The cacophony of parents talking about their great charter school is really disheartening. There is no evidence that charter schools work. And the reason for this is that no one knows how to reform schools effectively and charter schools are schools.
So before you put your child in a charter school, consider this data:
1. Charter schools are not inherently innovative.
There is widespread agreement that public schools don’t work. But charter schools are supposedly different. Except that Fast Company reports charter schools have done little to reform the problems inherent in public schools. “When you look around the country at the charter sector, they’ve been pretty absent from the conversation about innovative school design,” says Matt Candler, founder and CEO of 4.0 Schools, a nonprofit foundation for reform.
We have identified fear of unemployment (of teachers and administrators) as the driving force for decision makers in public education, and the same problem underscores the charter school movement. Candler says the question charter school professionals ask themselves most is, “Is the authorizer going to punish me if this model doesn’t work?'”
2. Charter schools have no record for success.
While public schools that are failing get shut down, there is no such system in place for charter schools. Many charter schools are in the bottom 15% of all schools, but they have no mandate to either get better or shut down. Additionally, extensive government studies find there is no significant difference between fourth graders educated in charter schools and regular public schools.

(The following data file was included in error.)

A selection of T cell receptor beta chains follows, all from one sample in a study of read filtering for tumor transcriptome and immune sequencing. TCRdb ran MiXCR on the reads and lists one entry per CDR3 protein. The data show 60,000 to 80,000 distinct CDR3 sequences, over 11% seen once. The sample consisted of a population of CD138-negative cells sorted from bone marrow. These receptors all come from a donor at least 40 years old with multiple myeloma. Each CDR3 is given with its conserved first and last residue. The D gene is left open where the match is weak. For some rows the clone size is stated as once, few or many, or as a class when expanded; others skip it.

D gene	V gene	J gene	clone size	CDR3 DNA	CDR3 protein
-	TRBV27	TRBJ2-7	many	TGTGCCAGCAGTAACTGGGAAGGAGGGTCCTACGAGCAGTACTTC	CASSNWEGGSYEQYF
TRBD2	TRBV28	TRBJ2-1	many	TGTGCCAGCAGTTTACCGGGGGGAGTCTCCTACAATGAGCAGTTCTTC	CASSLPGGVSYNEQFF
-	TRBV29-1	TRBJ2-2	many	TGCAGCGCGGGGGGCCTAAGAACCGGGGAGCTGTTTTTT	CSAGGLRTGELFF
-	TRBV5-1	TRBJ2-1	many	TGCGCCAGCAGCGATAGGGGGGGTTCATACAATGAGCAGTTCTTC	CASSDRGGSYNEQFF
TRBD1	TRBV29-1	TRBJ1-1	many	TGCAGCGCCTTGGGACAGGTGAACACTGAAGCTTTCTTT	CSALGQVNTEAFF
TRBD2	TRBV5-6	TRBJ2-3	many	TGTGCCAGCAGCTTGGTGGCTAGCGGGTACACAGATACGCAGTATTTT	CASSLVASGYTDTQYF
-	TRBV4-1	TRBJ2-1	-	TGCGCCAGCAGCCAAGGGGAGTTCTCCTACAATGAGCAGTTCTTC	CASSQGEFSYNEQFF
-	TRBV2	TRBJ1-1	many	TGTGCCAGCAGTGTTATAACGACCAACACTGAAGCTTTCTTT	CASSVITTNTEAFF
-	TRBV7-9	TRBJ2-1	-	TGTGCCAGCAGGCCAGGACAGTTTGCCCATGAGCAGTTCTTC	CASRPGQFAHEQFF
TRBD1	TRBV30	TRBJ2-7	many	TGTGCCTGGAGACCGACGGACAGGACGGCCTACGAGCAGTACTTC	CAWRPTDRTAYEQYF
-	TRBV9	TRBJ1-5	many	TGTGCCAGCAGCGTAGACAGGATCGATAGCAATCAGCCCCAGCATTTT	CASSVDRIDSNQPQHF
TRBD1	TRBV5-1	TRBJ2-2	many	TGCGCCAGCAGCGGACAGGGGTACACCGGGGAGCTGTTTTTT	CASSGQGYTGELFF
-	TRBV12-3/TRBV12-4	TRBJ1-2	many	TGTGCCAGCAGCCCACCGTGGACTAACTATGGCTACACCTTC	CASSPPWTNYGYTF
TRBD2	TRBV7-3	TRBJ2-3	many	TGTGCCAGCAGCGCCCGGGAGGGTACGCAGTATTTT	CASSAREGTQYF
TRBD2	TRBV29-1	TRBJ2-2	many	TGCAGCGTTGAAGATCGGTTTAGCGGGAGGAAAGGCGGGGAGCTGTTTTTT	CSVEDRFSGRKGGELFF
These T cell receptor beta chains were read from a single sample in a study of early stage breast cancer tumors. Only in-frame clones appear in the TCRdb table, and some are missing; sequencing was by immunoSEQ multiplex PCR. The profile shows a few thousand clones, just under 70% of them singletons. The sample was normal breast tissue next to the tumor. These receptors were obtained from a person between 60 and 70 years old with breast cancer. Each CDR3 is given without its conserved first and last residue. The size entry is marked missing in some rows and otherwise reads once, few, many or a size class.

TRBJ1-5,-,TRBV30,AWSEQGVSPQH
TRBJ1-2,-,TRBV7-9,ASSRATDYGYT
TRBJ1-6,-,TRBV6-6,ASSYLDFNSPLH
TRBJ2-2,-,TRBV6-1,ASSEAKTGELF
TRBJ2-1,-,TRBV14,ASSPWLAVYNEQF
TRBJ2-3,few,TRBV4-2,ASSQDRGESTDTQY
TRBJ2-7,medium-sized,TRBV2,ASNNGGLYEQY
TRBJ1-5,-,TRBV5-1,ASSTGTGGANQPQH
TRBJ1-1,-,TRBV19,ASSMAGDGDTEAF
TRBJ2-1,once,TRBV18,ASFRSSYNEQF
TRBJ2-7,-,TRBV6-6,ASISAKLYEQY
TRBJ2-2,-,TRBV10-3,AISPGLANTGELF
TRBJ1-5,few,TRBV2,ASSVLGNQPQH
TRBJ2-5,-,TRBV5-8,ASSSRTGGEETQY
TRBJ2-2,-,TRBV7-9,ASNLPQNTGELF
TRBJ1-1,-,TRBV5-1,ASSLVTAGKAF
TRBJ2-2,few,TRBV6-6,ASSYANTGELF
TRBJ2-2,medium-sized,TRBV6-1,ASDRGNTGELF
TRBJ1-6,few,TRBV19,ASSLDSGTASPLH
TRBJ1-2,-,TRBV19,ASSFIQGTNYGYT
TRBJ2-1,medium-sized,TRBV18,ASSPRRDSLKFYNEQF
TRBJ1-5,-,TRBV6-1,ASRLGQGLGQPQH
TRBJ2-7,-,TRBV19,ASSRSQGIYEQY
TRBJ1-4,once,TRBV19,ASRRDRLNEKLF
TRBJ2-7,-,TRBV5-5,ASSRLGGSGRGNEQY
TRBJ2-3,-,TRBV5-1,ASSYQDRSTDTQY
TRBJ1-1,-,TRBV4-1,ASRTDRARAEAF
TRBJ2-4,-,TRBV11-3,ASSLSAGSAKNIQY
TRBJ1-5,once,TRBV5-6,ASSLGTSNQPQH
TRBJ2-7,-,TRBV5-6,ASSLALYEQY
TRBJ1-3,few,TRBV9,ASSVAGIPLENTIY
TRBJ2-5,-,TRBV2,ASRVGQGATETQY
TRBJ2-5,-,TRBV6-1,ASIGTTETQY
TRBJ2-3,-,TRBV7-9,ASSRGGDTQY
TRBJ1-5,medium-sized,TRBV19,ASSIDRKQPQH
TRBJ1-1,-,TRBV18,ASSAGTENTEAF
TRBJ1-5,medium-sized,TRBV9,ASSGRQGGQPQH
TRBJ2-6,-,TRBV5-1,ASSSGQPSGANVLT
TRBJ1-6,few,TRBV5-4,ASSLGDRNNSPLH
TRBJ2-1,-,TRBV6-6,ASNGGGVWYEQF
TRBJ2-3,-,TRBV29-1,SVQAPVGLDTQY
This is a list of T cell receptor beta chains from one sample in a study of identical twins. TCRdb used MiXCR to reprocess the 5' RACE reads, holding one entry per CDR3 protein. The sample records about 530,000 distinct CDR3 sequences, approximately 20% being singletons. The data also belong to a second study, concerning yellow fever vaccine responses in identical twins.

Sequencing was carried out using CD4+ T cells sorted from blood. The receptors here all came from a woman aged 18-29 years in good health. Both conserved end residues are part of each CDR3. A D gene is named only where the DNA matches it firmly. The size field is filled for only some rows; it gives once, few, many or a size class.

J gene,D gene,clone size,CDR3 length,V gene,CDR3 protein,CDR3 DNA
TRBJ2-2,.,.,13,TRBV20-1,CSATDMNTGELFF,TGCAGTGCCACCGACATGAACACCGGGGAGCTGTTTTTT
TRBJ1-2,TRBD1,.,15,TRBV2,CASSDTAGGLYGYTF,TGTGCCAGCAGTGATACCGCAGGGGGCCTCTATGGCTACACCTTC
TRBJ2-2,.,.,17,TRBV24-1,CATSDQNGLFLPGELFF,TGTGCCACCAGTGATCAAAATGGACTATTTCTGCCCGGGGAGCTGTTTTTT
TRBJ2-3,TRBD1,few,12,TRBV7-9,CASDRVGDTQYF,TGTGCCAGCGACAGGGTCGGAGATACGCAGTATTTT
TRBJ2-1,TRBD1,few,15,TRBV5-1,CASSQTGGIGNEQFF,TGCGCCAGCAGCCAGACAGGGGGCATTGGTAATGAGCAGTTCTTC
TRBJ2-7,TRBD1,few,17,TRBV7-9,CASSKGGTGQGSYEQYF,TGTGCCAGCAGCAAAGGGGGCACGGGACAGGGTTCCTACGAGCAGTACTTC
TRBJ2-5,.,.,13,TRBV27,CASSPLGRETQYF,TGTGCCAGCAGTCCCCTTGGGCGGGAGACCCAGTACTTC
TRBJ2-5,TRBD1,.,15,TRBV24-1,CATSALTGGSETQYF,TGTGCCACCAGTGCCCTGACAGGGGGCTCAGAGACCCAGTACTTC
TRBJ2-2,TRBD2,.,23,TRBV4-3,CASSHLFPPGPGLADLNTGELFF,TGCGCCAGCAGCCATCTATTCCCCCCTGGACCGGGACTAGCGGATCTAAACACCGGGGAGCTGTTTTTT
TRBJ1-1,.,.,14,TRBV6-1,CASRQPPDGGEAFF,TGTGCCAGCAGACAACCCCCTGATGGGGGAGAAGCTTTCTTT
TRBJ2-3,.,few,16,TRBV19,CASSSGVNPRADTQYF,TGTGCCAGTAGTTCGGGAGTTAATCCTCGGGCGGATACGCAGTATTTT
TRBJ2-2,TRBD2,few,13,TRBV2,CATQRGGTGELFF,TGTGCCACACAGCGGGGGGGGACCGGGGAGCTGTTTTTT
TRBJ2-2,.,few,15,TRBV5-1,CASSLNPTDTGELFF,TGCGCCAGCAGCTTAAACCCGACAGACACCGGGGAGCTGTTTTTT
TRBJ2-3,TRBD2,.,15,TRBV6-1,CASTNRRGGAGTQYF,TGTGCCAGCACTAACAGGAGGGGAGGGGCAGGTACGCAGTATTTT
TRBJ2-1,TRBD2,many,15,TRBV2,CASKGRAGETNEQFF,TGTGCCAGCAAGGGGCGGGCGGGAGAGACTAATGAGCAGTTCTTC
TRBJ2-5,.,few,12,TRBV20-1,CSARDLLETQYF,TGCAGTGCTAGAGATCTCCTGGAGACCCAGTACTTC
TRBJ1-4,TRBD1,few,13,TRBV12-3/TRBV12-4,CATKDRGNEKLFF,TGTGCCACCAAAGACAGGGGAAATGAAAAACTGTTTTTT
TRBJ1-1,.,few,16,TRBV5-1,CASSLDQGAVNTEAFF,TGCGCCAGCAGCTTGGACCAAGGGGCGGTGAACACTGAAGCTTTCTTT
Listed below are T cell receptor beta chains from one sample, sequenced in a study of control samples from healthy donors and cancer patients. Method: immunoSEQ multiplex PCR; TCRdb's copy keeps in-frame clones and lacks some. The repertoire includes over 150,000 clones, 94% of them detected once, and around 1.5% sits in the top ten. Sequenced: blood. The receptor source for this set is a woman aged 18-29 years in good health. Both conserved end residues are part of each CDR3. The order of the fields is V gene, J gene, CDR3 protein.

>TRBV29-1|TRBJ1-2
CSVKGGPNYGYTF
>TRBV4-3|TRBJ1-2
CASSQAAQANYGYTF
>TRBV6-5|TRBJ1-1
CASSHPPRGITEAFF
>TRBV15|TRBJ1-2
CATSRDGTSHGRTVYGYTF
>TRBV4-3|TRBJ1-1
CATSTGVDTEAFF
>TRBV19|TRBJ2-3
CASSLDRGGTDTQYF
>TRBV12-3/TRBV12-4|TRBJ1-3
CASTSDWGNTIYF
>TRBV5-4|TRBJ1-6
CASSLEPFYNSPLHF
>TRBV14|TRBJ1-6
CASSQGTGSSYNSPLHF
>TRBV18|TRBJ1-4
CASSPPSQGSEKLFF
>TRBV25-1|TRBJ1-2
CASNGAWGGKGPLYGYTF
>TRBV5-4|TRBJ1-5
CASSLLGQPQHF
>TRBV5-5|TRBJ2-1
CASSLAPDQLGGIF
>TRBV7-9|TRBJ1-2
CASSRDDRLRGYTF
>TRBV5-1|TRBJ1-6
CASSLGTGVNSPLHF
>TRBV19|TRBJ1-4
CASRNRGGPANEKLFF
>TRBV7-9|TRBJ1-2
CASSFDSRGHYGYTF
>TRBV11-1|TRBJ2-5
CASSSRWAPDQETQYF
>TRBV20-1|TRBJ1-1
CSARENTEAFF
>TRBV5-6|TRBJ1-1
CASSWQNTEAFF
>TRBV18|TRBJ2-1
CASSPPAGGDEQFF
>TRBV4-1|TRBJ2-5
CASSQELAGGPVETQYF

The most successful charter schools are for young children and are based on a specific teaching philosophy, such as Montessori or Waldorf. However those schools succeed primarily because kids do not need school in the primary grades, and Montessori and Waldorf are based on play more than proscribed learning.
Additionally, those philosophies do not extend beyond grade school. For teens, magnet schools work better than other schools, because kids who specialize perform best as adults. In fact, it’s the specialized schools that routinely churn out the most successful students, but those school options don’t emerge until high school.
3. People with real choices don’t choose charter schools.
Giving people a false sense of choice undermines their whole participation in the system. And historically, the more you can make people feel like they have a choice, the more complacent they will be.
Once you tell yourself that your kids must be in school, you take the choice out of your children’s education. Because school is school. The range of schools is a range of false choices. What do people do who perceive they can choose anything? They take their kids out of school—from NYC, to Hollywood, to Silicon Valley.
The only thing worse than having bad schools is having complacency about bad schools. That’s all our charter system is doing for public education.